If we think to Egypt at this time, probably there are not many positive things that come to our mind, especially looking at the art and culture world and at the issue of freedom of expression. Still, good things also happen there, as I tried to tell in my book, titled Cairo Calling (Agenzia X, 2016).
For example, the last edition of the Cairo International Electronic and New Media Arts Symposium, better know as CairoTronica, was held from May 3rd until the 17th in some places of the Egyptian metropolis, in the central districts of Zamalek and Downtown.
As the name of this festival can easily suggest, CairoTronica combines creativity and technology and it stands as an opportunity for exchange ideas, concepts, products and services, in the ever-changing field of electronic and new media arts. Like a true wonderland for enthusiasts and insiders in Cairo, it featured artists, engineers, designers and researchers from Egypt, the Middle East and North Africa region, and beyond. This two-week symposium focused on all forms of digital art – from video to music to visuals – and hosted a huge exhibition, workshops for Egyptian students and emerging digital artists, as well as film screenings, and video-games, robot and artificial intelligence demos.
For two weeks, in different venues of Cairo, as AUC Falaki Theater, Cairo Opera House and Zaywa cinema, people have been exposed to the latest in electronic arts installations, surrounded by an interactive environment, as well as they attended exhibitions, screenings, workshops, conferences and outdoor performances.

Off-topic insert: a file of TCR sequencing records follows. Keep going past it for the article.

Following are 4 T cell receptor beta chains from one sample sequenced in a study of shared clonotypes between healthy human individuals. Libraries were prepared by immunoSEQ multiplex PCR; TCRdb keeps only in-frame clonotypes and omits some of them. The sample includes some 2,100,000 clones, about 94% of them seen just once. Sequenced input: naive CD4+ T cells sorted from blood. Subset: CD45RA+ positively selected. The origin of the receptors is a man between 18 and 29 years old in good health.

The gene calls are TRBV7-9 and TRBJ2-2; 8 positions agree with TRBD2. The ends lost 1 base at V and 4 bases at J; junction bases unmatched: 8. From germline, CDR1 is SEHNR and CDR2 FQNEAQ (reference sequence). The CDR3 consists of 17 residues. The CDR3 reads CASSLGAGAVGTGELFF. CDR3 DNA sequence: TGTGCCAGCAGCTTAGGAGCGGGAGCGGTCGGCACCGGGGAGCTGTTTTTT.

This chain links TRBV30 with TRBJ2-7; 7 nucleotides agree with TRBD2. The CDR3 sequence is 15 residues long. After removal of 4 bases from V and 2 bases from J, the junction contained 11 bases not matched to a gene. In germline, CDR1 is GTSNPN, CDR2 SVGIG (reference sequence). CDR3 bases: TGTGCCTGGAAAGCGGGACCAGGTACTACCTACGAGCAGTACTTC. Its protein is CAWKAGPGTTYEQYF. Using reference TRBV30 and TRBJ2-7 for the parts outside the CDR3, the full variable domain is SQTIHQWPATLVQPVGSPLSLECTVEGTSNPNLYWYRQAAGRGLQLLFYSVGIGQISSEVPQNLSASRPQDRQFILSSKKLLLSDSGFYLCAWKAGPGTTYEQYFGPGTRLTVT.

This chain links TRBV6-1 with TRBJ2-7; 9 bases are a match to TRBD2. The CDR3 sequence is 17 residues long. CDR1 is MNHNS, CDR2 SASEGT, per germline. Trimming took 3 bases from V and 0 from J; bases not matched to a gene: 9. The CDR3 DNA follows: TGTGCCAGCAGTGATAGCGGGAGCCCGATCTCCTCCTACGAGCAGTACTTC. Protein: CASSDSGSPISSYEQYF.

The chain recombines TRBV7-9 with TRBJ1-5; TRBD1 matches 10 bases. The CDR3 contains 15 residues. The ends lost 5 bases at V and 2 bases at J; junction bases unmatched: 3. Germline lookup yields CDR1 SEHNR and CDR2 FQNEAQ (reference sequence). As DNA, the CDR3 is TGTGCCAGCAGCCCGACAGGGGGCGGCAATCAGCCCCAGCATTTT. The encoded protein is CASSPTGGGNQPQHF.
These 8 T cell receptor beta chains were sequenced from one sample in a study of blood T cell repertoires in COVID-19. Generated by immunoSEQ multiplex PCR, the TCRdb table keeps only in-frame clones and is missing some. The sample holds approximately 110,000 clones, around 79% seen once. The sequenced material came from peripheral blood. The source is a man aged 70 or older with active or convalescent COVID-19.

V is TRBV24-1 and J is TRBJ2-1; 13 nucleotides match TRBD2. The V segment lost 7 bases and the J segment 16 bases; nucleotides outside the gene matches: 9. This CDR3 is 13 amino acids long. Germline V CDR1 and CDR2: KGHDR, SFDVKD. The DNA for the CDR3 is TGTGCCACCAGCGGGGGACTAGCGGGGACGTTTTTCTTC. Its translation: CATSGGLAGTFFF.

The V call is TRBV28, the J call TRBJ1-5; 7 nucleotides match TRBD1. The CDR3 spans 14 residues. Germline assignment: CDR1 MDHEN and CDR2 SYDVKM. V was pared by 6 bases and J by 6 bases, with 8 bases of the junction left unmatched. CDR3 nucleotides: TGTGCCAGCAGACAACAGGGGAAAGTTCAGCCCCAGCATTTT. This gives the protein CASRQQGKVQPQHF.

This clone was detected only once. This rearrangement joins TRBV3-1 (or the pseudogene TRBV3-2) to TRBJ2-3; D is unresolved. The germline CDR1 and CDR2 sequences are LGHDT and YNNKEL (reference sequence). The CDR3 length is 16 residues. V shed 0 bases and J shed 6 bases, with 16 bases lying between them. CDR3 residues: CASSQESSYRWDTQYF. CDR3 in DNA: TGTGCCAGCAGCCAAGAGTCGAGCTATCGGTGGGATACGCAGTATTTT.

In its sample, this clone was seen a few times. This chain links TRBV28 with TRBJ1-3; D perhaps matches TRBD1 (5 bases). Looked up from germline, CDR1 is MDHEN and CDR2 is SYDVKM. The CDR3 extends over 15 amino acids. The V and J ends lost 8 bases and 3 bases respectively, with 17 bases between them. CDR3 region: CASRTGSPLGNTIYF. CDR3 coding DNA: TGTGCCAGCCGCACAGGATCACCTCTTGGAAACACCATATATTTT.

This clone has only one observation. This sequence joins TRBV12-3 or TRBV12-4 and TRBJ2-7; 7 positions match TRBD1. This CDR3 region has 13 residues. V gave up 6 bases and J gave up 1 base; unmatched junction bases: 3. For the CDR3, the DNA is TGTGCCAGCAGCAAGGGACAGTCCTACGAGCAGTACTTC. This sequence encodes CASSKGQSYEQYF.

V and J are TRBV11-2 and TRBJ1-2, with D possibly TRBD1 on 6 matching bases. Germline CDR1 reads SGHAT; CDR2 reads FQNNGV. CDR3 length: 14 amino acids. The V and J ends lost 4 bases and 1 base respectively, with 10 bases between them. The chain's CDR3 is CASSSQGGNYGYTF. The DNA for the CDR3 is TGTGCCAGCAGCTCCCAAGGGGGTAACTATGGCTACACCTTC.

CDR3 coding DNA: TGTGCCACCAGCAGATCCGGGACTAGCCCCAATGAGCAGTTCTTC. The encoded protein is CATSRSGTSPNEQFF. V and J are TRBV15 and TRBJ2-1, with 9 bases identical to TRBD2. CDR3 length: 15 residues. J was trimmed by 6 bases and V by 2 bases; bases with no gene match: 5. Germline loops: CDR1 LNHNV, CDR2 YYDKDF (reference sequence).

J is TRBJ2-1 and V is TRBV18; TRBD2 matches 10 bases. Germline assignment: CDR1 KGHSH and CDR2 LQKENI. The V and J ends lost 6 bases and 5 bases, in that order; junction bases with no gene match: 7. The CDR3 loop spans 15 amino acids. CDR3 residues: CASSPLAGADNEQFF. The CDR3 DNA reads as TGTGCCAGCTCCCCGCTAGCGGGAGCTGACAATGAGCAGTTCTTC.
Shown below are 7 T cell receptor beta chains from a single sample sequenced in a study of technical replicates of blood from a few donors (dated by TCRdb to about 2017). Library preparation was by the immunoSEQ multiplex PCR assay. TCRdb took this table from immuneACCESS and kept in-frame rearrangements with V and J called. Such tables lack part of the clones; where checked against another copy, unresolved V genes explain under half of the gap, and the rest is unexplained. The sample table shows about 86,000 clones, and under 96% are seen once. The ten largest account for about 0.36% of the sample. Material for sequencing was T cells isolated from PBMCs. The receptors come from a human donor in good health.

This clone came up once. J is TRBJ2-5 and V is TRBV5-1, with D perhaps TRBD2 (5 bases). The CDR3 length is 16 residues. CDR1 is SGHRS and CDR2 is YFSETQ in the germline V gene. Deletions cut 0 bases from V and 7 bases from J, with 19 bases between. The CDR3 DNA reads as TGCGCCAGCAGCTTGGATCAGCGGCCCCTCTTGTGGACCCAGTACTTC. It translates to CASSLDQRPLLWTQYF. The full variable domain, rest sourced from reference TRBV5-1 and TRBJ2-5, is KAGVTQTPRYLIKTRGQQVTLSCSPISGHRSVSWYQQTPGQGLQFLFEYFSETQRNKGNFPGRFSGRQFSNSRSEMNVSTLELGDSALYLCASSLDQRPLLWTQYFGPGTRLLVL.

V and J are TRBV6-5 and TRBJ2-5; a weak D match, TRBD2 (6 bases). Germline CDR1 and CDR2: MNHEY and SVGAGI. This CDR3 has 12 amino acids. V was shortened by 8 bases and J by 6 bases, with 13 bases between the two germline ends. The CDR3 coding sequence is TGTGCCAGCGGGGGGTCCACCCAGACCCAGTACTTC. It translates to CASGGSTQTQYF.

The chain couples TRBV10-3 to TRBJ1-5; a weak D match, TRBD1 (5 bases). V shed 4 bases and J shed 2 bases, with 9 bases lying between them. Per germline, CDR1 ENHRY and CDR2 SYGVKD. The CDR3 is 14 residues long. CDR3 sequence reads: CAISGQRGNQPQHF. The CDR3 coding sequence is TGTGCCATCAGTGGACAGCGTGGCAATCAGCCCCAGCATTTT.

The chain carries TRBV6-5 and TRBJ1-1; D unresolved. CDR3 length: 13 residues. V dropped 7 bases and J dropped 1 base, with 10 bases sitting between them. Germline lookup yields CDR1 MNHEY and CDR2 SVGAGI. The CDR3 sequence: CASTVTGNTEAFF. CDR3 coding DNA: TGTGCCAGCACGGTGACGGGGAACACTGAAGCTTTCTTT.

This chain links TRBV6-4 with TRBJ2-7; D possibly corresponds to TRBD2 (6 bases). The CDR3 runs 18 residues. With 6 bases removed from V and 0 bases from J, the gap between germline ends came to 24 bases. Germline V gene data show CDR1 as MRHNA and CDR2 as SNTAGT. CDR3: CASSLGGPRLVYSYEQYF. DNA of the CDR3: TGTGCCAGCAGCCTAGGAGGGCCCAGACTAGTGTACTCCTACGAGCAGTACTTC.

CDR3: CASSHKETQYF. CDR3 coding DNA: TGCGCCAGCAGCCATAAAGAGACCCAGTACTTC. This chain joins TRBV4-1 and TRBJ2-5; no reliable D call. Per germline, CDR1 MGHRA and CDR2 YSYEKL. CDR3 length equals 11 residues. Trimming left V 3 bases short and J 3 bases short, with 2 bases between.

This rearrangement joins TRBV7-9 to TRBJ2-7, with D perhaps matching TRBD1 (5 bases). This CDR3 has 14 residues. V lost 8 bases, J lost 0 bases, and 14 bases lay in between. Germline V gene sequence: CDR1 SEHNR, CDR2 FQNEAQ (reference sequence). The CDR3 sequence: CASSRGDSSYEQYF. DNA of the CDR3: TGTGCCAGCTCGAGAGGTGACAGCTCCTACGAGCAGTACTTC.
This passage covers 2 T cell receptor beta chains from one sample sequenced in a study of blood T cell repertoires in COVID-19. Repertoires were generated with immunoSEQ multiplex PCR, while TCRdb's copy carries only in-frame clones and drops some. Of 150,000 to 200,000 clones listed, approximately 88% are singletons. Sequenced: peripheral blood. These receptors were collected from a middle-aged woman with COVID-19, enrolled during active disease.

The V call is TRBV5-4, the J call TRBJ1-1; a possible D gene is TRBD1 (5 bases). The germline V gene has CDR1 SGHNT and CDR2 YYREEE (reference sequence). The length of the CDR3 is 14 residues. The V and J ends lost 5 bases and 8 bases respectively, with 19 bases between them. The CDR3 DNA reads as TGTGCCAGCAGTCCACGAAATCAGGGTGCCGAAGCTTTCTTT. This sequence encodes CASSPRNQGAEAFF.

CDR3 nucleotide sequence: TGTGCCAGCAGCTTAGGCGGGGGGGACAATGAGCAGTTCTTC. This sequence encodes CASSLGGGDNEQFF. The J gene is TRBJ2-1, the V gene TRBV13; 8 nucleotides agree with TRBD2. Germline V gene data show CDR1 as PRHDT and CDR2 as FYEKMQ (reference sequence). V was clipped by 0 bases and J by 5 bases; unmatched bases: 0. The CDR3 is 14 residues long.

Everything in CairoTronica program encouraged participants to improve, re-imagine, develop unexpected but useful ideas and set up collaborations, hopefully spreading awareness and knowledge about the possibilities, challenges and side effects that new digital technologies offer, to creating a new international hub and platform for electronic art in the Middle East. Not by chance, the topic of this edition was Only Connect!, the imperative that leads the development of digital art, the present cultural convention, and the evolution of social media, and that has implications for education, urban planning and human relations.
We can talk about this CairoTronica edition, ended few days ago, with Haytham Nawar and Ghalia Elsrakbi, who respectively are the festival director and the exhibition curator, both of them artists, researchers and university professors.
Claudia Galal: In the last few years you have worked all around the world and taken part in international festivals, symposiums and events. When did the idea of CairoTronica come to your mind and why did you feel the need to bring this kind of experience in Cairo?